Black Community Ambassador Support Program Helps the Helpers - ADAMH Board of Franklin County

Black Community Ambassador Support Program Helps the Helpers

April is Counseling Awareness Month, a time to celebrate the important work of the profession, but also the counselors themselves. The Alcohol Drug and Mental Health Board of Franklin County (ADAMH) recognizes the significant contributions of counselors in our communities, which is why we're proud to support the profession through funding initiatives like the Black Community Ambassador Support Program (BCASP).

Launched in 2020, BCASP is a program specifically designed to serve Black helping professionals including counselors, social workers, health and human service workers and more.

The program was the collaborative effort of like-minded Black community helpers and professionals who gathered to discuss their personal challenges with well-being. ADAMH provided the initial funding to launch this program in 2020. Dr. Kevin Dixon, ADAMH's former Vice President of Community and Cultural Engagement, was instrumental in the program's development.

Around the same time the program was developing, two local Black helpers died by suicide, further advancing the need for mental health programming, said Dr. Elizabeth Joy, director and co-founder of BCASP.

Dr. Elizabeth Joy, director and co-found of BCASP

“There really wasn't a mental well-being initiative out there that was focused on helpers, let alone Black helpers, so we started to think through what it would look like to focus on that group,” Elizabeth said. “Our thought was that if we invest in these people, we are essentially investing in the broader community because these are the people who hold the community, and when they're better, the community will be better.”

Through support groups, townhalls, learning community cohorts and other events, BCASP participants are taught how to care about themselves and dig deeper into what it means to be a helper.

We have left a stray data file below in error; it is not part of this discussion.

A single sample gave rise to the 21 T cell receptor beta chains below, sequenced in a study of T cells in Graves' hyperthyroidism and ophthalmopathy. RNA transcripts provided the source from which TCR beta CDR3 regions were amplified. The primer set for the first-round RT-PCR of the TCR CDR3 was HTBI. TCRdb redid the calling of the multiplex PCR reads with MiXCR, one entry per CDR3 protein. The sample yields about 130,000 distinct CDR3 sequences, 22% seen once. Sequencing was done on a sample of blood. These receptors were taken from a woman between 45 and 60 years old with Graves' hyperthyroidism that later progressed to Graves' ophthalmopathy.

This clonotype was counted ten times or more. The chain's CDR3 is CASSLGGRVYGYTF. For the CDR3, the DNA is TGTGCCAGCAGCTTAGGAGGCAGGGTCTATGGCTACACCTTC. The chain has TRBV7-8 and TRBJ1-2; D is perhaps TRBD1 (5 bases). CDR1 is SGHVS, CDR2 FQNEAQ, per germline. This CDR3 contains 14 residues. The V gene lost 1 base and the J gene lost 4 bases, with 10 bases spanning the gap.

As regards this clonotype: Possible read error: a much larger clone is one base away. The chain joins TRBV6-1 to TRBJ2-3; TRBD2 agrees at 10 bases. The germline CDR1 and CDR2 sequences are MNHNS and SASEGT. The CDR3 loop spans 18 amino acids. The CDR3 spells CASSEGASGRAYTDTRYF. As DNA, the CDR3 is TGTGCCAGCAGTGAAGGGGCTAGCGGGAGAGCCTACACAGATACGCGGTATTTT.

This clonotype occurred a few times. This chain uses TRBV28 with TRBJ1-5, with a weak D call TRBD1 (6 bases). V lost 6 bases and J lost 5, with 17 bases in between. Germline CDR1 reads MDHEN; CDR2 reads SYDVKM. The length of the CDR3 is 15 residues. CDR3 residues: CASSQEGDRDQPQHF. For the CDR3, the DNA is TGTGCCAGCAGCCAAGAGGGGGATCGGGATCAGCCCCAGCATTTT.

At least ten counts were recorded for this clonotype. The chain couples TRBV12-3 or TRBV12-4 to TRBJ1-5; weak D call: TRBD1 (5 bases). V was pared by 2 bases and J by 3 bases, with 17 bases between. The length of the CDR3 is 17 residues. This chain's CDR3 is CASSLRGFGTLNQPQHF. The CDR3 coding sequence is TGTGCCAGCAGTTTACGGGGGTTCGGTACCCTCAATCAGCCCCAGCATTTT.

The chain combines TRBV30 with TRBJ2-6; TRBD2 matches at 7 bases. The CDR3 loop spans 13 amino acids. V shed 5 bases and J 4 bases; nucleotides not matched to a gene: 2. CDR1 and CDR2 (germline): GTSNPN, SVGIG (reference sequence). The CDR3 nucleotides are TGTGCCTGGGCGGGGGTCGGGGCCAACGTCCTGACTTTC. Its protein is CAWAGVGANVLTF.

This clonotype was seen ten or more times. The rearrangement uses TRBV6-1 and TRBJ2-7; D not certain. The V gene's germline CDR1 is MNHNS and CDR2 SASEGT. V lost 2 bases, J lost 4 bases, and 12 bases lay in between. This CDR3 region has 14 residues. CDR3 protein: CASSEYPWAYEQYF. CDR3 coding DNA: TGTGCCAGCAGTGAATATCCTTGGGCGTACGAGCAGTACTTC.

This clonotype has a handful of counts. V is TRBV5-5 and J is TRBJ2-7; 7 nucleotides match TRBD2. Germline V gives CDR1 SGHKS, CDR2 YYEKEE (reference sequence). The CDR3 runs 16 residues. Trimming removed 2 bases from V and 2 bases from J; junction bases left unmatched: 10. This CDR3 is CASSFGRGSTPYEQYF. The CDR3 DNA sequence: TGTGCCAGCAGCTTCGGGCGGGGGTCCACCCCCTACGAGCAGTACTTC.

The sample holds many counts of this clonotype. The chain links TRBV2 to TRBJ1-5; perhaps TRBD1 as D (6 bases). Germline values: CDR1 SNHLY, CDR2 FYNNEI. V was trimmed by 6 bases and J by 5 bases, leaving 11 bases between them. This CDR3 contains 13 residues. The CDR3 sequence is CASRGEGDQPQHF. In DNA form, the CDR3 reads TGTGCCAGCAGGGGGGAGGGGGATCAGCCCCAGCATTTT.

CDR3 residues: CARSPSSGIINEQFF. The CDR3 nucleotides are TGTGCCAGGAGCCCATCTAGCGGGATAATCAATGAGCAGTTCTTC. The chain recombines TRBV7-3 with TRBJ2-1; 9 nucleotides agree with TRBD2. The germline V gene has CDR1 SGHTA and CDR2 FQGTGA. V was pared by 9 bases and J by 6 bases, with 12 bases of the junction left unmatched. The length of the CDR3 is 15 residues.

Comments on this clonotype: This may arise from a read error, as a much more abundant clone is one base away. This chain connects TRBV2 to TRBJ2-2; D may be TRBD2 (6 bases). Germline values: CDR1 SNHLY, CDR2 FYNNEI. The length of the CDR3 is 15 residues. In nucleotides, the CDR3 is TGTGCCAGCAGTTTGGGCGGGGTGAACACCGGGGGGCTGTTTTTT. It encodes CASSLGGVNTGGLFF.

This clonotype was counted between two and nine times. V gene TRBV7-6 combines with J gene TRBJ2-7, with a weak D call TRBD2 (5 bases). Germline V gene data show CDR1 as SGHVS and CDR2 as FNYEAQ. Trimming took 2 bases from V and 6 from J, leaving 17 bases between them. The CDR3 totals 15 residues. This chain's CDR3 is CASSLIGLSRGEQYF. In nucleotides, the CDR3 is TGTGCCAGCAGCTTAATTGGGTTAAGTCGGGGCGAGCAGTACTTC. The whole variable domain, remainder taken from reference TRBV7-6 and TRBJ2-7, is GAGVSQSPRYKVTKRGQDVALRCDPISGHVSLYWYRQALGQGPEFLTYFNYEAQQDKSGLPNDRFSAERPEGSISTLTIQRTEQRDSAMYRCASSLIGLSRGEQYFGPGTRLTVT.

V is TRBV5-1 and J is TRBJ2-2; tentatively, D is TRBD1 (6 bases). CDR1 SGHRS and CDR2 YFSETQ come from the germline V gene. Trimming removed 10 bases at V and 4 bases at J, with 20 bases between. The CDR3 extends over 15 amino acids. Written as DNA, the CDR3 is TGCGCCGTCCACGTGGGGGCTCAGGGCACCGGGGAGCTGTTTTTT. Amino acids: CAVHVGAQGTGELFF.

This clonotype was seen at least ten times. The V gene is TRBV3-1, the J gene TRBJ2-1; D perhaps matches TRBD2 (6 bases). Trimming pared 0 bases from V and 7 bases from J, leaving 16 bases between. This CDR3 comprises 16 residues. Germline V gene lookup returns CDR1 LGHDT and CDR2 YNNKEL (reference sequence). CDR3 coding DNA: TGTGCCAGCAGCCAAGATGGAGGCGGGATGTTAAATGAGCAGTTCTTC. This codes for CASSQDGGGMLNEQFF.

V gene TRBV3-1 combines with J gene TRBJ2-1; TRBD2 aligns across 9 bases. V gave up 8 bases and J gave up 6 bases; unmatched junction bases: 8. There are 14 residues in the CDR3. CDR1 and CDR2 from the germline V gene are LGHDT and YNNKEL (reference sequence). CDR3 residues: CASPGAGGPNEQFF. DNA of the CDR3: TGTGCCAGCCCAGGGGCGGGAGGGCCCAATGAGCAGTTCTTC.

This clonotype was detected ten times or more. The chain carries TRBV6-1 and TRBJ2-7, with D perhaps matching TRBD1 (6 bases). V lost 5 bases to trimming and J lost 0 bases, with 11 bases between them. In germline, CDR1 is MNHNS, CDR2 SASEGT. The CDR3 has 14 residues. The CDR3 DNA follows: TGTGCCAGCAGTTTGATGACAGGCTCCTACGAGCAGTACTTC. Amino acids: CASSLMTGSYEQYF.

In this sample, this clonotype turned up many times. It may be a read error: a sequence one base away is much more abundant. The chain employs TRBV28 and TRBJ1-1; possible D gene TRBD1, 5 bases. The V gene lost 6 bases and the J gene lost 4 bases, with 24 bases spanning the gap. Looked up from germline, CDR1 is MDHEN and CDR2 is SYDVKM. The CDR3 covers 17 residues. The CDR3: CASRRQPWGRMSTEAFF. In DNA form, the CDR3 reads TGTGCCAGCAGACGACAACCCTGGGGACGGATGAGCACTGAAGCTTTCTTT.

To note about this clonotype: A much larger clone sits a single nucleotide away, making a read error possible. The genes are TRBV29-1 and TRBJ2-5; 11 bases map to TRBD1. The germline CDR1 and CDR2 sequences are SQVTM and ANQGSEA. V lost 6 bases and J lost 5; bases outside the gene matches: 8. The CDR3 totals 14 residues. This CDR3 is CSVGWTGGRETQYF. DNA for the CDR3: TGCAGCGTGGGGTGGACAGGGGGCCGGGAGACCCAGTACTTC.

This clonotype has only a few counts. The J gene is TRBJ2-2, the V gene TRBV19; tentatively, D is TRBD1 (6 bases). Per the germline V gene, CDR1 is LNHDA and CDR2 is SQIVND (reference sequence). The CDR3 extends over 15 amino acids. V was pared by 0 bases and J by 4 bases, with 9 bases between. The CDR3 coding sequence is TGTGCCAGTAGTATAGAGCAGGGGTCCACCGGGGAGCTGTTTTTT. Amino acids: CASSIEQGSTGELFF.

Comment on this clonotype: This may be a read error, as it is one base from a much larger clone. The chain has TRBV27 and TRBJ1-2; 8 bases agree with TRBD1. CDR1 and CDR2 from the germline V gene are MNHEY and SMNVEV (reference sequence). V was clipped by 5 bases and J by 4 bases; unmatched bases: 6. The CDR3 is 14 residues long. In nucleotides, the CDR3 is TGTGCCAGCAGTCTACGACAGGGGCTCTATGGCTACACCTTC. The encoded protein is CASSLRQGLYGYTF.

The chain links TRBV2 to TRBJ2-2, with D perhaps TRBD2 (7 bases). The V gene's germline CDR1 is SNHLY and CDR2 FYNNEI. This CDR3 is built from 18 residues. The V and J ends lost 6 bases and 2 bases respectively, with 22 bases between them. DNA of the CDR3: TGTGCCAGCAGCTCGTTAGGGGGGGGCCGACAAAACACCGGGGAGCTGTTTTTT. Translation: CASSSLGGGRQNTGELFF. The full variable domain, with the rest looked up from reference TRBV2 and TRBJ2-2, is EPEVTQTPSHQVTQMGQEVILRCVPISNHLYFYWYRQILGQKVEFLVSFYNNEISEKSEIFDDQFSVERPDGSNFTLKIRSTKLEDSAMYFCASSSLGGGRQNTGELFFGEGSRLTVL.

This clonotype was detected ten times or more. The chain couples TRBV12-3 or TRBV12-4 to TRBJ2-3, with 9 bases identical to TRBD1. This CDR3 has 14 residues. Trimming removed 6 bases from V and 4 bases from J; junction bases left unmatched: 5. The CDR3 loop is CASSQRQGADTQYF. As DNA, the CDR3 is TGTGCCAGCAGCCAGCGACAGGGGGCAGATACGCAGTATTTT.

When it comes to teaching counselors how to succeed as helpers, Elizabeth said they’re already equipped with skills that align well with the content covered in BCASP.

“Counselors are taught about boundaries when they’re caring for a client, and it’s not always easy to have boundaries with clients you care about, but clinicians are at least taught about them, whereas for other helpers, that’s something they’ve never learned to have,” she said.

Programming for counselors has focused on navigating work obligations, how to not lose sight of their human sides and what it looks like to address the normalization of un-wellness in the profession.

“They know this stuff, they’re teaching their clients these coping skills and how to change their thinking patterns, they just need to bring it back home,” Elizabeth said.

For Elizabeth, it’s been a fascinating journey watching BCASP participants take what they’ve learned and better themselves and their communities. Amber Harris, a licensed social worker and founder of Bridgn Gaps – a trauma-informed agency that promotes the well-being of individuals through educating, encouraging and empowering them to live their best life while helping others – said the programming gave her validation and support through the COVID-19 pandemic.

Amber Harris, founder of Bridgn Gaps

“This community made me realize that I was not alone in facing challenges, both personally and professionally,” she said. “It strengthened my belief in the power of relationships and the importance of having a supportive network to navigate the complexities of our roles.”

Since participating, Amber has become a presenter for BCASP, teaching counselors and other Black helpers how to replenish their energy and feel supported, just as she did during her time as a participant.

“Having programs like BCASP is crucial for our community because they provide a safe haven for vulnerability and sharing, which can often be challenging in our society,” Amber said. “As I always say, ‘Relationships are life changing,’ and programs like BCASP embody that transformative power.”

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